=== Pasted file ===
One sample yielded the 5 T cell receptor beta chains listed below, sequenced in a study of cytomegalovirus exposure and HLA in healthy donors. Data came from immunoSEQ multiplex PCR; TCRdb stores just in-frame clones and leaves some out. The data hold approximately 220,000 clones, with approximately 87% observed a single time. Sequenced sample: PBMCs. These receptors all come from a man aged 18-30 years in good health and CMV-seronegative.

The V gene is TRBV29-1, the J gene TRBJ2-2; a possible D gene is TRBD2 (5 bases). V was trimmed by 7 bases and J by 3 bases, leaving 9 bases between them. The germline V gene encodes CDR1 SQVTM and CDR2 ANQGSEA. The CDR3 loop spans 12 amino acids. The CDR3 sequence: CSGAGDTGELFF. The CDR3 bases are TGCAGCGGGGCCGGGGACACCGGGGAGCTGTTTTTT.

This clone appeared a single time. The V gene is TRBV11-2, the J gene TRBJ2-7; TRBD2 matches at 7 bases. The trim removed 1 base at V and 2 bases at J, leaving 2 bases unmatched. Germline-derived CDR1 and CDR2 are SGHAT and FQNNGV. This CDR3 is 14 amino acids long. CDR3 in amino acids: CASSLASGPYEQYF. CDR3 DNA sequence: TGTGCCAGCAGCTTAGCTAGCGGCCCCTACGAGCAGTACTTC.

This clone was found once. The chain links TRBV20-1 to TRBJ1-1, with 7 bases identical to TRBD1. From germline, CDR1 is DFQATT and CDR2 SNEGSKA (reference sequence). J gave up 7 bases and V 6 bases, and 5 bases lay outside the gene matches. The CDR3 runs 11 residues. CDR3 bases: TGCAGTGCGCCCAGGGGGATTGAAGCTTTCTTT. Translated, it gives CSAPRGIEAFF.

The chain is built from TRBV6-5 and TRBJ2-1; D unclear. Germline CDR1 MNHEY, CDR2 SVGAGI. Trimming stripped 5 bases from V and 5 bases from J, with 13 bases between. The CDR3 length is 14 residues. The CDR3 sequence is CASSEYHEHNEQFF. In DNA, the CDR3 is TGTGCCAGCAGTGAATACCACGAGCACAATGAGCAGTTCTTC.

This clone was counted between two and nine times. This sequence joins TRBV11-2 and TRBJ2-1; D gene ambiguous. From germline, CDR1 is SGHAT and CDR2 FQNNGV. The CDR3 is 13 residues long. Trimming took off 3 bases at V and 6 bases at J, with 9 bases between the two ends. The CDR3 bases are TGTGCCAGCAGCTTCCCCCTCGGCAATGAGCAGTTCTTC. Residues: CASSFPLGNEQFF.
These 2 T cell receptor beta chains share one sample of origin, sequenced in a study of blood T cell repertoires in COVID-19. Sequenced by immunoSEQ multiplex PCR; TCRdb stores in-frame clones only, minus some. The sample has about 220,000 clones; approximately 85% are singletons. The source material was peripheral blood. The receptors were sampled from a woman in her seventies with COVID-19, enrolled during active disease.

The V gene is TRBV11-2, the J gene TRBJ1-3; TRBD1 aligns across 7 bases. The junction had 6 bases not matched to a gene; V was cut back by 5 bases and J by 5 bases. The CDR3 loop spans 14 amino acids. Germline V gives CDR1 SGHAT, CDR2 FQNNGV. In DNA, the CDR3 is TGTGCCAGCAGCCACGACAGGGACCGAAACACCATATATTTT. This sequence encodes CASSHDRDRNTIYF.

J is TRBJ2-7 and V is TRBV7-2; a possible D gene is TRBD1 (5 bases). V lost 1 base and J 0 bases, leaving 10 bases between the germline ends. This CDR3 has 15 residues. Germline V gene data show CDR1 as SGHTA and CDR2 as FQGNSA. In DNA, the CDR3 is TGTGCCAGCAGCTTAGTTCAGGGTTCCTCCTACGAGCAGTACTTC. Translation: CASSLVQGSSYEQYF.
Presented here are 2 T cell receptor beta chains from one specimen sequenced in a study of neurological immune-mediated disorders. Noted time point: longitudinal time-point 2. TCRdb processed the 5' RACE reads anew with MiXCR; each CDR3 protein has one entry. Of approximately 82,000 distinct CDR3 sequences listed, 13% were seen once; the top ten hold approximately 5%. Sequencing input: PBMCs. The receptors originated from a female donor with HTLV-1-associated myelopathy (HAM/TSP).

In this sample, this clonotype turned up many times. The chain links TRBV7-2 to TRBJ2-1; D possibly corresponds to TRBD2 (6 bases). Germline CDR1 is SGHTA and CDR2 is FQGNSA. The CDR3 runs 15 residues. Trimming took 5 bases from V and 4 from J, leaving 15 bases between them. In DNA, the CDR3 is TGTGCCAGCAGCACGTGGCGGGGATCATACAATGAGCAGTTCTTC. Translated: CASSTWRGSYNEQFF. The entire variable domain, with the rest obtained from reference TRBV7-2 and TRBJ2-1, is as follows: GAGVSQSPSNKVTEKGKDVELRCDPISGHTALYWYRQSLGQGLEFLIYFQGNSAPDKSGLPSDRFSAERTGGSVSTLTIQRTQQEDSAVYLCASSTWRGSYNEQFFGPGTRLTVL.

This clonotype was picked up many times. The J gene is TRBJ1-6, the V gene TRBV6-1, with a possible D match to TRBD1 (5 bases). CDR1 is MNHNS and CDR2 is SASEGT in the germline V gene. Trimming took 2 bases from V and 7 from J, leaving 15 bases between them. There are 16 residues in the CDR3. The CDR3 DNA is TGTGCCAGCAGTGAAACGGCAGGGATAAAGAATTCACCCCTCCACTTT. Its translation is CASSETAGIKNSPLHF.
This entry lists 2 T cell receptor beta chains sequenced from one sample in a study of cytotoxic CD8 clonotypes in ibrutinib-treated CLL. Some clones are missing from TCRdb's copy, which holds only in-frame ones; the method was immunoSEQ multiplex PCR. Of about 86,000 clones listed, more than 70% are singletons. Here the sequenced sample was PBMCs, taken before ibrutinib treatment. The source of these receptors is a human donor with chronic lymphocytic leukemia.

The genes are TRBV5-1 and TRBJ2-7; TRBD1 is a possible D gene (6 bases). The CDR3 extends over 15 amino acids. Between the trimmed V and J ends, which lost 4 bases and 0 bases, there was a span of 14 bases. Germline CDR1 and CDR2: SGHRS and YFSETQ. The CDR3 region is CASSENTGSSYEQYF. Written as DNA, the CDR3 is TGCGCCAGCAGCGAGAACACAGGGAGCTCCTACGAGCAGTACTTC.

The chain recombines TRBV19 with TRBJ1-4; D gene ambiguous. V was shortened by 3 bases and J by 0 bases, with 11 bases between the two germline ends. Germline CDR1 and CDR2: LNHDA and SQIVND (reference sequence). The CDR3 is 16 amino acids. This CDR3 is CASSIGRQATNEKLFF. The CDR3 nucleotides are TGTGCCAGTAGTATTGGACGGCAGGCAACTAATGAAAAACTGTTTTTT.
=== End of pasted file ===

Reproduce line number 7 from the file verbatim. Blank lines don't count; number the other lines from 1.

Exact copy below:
These 2 T cell receptor beta chains share one sample of origin, sequenced in a study of blood T cell repertoires in COVID-19. Sequenced by immunoSEQ multiplex PCR; TCRdb stores in-frame clones only, minus some. The sample has about 220,000 clones; approximately 85% are singletons. The source material was peripheral blood. The receptors were sampled from a woman in her seventies with COVID-19, enrolled during active disease.